“Despicable Me,” directed by Chris Renaud and Pierre Coffin, written by Cinco Paul and Ken Daurio, 88 minutes, rated PG.
The new 3-D animated movie, “Despicable Me,” is a surprise and a delight. It’s a movie about one horrible supervillain named Gru (Steve Carell), who borrows MONEY from evil banks to support his evil doings. He also lives in a creepy house decorated in ways that would make the folks at PETA cough up a hairball — panda skins used as rugs, alligators turned into sofas, a rhinoceros outfitted as a chair.
Essentially, whatever is on the most endangered list, Gru has it stuffed.
He’s a cruel one, that Gru, and he revels in that cruelty whenever the chance presents itself, which is often. What makes his character interesting is that Gru is cosmopolitan, a witty sophisticate in uberchic black attire that suits his dark mood.
For sidekicks, he has a hideous dog hybrid with sharply misguided fangs, a gaggle of yellow blobs who are gung-ho to help Gru in whatever task he presents to them, and also Dr. Nefario (Russell Brand), an elderly scientist who provides the movie some of its bigger laughs.
And then there’s Gru’s equally evil nemesis Vector (Jason Segel), who has a mind sharper than Gru’s, which causes a firestorm of jealousy and hatred between them.
As well as competition.
When Gru decides he wants to shrink the moon and steal it, Vector naturally wants to do the same. And so they try to outwit each other, with Gru going so far as to adopt three tots from an orphanage so he can steal from Vector the device that will turn the moon into the size of a softball, thus making it easier to pluck from the heavens.
Why does he do all this? In clever flashbacks, we’re offered glimpses into Gru’s rotten childhood. He was raised by a fickle mother (Julie Andrews) who poo-pooed his every dream, his every move, his every breath. She never supported him or his wild inventions, which worked to turn Gru against people while still striving to make his mother proud of him. Would stealing the moon be a turning point in their relationship? Will he finally receive her approval? Gru thinks he might, and so he goes for it.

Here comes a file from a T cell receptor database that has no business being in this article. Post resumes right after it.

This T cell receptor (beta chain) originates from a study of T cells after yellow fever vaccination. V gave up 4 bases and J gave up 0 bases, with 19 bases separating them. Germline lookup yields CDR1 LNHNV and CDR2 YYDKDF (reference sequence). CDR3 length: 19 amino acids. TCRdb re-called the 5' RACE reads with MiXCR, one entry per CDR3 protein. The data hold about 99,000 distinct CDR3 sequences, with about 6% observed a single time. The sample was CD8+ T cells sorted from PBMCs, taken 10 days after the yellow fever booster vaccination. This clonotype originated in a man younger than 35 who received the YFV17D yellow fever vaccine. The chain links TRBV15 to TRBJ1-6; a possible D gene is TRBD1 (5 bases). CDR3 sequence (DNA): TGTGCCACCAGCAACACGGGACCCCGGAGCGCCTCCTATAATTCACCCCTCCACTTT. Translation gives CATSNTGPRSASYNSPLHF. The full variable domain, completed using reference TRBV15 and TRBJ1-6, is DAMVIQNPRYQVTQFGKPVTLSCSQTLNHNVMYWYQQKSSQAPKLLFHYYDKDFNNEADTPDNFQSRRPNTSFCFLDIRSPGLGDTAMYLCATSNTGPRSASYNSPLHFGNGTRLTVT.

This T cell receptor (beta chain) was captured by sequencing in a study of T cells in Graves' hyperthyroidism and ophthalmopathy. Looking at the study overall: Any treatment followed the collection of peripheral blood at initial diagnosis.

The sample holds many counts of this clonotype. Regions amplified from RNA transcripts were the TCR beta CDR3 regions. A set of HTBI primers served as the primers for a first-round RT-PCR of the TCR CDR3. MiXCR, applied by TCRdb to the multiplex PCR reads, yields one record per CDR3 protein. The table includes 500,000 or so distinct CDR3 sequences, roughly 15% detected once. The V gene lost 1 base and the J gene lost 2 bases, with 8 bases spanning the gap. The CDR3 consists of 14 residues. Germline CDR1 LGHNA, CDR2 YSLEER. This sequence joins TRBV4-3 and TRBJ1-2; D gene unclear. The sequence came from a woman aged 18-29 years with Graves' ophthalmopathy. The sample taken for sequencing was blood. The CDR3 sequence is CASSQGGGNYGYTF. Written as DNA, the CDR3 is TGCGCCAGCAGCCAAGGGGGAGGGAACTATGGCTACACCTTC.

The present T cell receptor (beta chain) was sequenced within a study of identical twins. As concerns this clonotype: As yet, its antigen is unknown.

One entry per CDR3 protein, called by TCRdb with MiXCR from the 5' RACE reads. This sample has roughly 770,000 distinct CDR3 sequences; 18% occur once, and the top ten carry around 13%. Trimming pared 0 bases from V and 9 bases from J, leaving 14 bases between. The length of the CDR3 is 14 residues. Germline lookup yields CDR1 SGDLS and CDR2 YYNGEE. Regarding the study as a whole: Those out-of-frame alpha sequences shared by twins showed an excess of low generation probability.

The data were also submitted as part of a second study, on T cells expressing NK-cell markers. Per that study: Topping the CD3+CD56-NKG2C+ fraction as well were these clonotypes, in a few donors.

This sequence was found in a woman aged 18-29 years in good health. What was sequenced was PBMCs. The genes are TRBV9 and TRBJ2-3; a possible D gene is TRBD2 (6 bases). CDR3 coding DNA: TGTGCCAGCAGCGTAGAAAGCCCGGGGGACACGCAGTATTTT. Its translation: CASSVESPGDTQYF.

Meanwhile, knowing why he is the way he is, audiences can’t help rooting for him, especially as he softens toward his adopted children, which is predictable, but which is nevertheless handled well by French directors Chris Renaud and Pierre Coffin.
In fact, you can feel their French sensibility ringing throughout “Despicable Me.” There is a cool aloofness to the proceedings that gives the film an edge and helps to make its dark humor something unique and unexpected.
The animation also is very good, and even in 3-D, which already is a sad gimmick that often ruins a film — and costs ticket buyers a ridiculous amount of money to rent glasses they have to give back, — the movie manages to hold back and use its additional dimension only when it offers the maximum effect.
Watching the movie, what you find is a fine balance as to what appeals to children and what appeals to adults. Since many of the film’s jokes can be taken two very different ways, that’s especially tricky to pull off, but “Despicable Me” shows the competition how it’s done and it does so with aplomb.